This summer both visitors from Europe and further afield will flock to the continent in order to immerse themselves in just a few of the many different experiences it has to offer. Paris. Rome. Amsterdam. Everybody has heard of these cities and they’re normally at the top of tourists ‘to conquer’ lists and don’t get me wrong now, they are super fun. I was however surprised to see how the costs of hostels and activities has risen unrecognisably high and it seems as though those of us who want to maximise our time away and don’t want to scrimp out on doing everything are going to have to explore a little further afield from the classic Western Europe locations. Wandering where to go this summer? Maybe check out one of these these;
This city is an understated highlight of this country. As with most European cities, everything is based around the main square and sitting in one of the many restaurants which outline this alone provides enough entertainment for lazy afternoon and evenings. In addition, this seemingly non stop indulgence of polish beer and vodka mixed with wonderful food will not break the bank. Pints of beer are around £1.50 and a decent sized meal about £5 with the famous pierogi (meat filled dumplings) not likely to set you back more than £2. There is also plenty to do in this city, probably the most popular activity is searching for the gnome statues which emerged as a form of protest in the communist era. They now have a modern twist, with many of them having occupations or doing obscure things such as eating ice creams or robbing banks! As well as this, taking a boat tour down the river towards the old town is pleasant, visiting the local market and going to the stunning cathedrals are all popular tourist activities.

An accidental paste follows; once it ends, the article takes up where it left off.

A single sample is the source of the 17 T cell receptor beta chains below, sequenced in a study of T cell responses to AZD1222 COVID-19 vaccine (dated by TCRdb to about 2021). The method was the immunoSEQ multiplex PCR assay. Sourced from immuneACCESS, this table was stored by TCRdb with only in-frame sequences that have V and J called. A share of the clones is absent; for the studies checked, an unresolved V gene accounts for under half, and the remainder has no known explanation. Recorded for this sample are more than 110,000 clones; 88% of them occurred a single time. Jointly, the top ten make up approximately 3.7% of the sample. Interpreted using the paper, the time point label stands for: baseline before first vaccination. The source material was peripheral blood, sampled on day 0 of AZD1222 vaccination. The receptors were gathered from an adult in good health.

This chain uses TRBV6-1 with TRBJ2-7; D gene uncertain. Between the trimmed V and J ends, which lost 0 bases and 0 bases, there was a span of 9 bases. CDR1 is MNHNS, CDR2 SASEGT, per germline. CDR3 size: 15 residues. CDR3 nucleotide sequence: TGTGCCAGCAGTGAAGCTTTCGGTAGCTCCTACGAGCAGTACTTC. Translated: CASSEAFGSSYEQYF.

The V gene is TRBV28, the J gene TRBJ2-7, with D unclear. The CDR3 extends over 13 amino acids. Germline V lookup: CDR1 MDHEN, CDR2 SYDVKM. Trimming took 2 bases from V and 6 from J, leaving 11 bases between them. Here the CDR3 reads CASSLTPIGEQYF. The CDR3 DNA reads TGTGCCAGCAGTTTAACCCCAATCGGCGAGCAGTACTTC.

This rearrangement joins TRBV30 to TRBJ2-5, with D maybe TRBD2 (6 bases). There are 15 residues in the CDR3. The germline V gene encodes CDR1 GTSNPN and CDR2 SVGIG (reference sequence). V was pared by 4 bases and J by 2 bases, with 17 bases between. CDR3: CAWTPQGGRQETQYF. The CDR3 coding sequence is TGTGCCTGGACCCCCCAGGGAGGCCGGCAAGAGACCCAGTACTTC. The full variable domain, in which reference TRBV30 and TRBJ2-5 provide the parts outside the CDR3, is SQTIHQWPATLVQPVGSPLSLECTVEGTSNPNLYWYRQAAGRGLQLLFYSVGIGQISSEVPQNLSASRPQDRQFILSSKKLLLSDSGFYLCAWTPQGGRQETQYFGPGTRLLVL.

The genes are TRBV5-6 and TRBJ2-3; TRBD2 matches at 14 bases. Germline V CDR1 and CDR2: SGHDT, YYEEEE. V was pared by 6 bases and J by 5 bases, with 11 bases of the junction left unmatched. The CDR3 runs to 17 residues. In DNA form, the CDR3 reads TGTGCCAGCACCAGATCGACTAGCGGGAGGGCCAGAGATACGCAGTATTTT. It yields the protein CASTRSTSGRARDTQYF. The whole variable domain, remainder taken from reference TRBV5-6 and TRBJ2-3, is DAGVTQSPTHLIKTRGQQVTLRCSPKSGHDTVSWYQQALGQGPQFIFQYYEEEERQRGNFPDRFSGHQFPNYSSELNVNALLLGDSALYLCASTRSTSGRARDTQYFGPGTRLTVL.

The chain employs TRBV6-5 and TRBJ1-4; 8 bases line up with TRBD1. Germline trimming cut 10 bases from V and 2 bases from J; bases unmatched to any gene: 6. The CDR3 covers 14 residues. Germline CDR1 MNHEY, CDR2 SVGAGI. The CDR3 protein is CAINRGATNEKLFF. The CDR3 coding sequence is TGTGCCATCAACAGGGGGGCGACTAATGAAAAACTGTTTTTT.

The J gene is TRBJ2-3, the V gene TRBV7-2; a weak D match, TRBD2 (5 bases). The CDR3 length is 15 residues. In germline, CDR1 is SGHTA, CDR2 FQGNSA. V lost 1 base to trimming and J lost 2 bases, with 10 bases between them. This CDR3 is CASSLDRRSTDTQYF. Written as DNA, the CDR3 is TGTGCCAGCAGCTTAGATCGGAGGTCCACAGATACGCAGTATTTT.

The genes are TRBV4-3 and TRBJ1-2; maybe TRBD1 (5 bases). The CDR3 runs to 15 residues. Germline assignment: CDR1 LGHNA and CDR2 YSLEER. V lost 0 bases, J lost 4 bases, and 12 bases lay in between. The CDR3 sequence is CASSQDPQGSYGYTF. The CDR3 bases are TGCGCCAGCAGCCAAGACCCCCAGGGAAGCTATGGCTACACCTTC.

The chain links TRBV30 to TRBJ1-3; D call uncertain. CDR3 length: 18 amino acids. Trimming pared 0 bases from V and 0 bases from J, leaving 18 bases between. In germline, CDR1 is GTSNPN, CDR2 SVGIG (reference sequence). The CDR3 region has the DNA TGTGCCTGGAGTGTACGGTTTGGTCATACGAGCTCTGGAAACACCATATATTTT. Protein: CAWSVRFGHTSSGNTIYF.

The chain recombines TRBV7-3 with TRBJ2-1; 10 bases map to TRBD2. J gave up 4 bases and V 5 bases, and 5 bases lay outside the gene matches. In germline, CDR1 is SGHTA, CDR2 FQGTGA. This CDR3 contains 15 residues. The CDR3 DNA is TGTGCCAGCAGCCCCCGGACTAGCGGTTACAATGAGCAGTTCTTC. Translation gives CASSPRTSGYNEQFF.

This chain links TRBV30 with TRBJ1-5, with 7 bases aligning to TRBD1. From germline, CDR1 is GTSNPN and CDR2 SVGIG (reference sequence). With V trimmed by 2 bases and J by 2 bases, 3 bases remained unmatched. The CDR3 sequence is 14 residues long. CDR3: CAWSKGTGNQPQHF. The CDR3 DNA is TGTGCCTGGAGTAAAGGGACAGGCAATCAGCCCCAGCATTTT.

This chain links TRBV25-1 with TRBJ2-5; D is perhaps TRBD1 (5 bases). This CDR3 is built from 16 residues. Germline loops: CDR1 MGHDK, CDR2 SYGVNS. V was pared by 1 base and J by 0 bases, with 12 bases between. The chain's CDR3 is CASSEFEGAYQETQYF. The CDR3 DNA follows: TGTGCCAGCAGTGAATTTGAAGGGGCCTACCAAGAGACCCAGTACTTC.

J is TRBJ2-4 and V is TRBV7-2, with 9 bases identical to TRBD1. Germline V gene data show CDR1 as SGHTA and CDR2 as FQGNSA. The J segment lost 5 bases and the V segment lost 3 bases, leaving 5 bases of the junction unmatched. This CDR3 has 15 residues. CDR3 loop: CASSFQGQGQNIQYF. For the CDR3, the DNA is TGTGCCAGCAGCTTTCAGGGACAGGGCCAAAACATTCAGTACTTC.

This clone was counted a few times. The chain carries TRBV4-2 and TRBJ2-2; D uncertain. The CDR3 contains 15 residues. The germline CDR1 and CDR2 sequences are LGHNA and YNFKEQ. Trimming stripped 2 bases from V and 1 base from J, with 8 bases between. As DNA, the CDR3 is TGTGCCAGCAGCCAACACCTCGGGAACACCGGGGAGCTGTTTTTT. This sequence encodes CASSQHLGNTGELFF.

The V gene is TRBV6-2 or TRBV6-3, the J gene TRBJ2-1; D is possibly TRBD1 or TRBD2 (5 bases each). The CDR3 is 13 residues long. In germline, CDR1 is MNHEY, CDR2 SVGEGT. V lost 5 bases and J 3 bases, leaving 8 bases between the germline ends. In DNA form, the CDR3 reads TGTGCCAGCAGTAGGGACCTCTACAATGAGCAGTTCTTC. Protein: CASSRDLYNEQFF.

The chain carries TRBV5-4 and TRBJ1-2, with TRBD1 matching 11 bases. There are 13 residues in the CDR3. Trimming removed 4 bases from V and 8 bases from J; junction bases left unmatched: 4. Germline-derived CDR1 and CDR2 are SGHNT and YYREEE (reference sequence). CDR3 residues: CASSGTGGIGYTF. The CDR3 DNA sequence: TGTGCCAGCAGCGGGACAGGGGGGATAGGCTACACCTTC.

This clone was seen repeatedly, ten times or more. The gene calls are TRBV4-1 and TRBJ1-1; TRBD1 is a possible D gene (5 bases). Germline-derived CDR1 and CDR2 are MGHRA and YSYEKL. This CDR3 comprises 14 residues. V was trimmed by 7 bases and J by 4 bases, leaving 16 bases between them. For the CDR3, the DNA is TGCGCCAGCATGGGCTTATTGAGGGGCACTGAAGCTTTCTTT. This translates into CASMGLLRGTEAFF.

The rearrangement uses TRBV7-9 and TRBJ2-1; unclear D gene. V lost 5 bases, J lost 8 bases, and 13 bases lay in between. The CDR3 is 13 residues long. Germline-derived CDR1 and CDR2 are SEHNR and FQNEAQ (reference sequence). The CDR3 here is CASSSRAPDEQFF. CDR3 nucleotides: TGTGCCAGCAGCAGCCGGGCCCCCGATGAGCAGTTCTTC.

Often passed through en route to the beautiful Lake Bled and just missing out featuring on the majority of Euro trips this city is truly a hidden gem; relatively undiscovered the costs of being a tourist here have not kept up with the majority of other cities nearby. The main hub of life is focussed around the River Ljublanica which has been redeveloped and contains multiple bars and restaurants. This has created a chilled atmosphere from early morning, with locals and tourists alike relaxing with friends developing into a more lively atmosphere in the evening. The city centre is pedestrianised and it’s relative small size means that bikes are a popular way to get around, you can hire one for €1 per week! The narrow cobbled streets are outlined with boutique shops and flowers making it truly picturesque. There are many things for tourists to do here, the Sunday market sells all sorts of trinkets and there are also daily markets selling fresh fruit. The Cathedral of St Nicholas, the Roman Walls, Tivoli Park and the Triple and Dragon Bridges are all worth spending time appreciating and exploring. My personal favourite area is Metelkova Mesta, a squat area which has been developed into a quirky art district.
Like its Baltic counterparts, tourists are starting to discover this city and appreciate the real beauty and history it contains. The old town has quaint, cobblestoned streets lined with craftsmen’s shops and medieval buildings. Walk up Toompea Hill to discover where the Alex Nevsky Cathedral and St Mary’s Cathedral are located and offer stunning views overlooking the city and the Baltic Sea. One of my favourite elements of this city is how there is still a real Soviet feeling, but blended with both old and new European. A cool place to hang out is the Raekoja plats, this town square is filled with restaurants and cafes and from open air festivals in the summer to the annual Christmas market, this square adapts and provides people with what they want. If you plan to spend a while here, also head out to Kadriorg Park where is where the Kadriog Palace is situated and well worth a visit, but make sure you take some time to wander around and chill out in the park itself.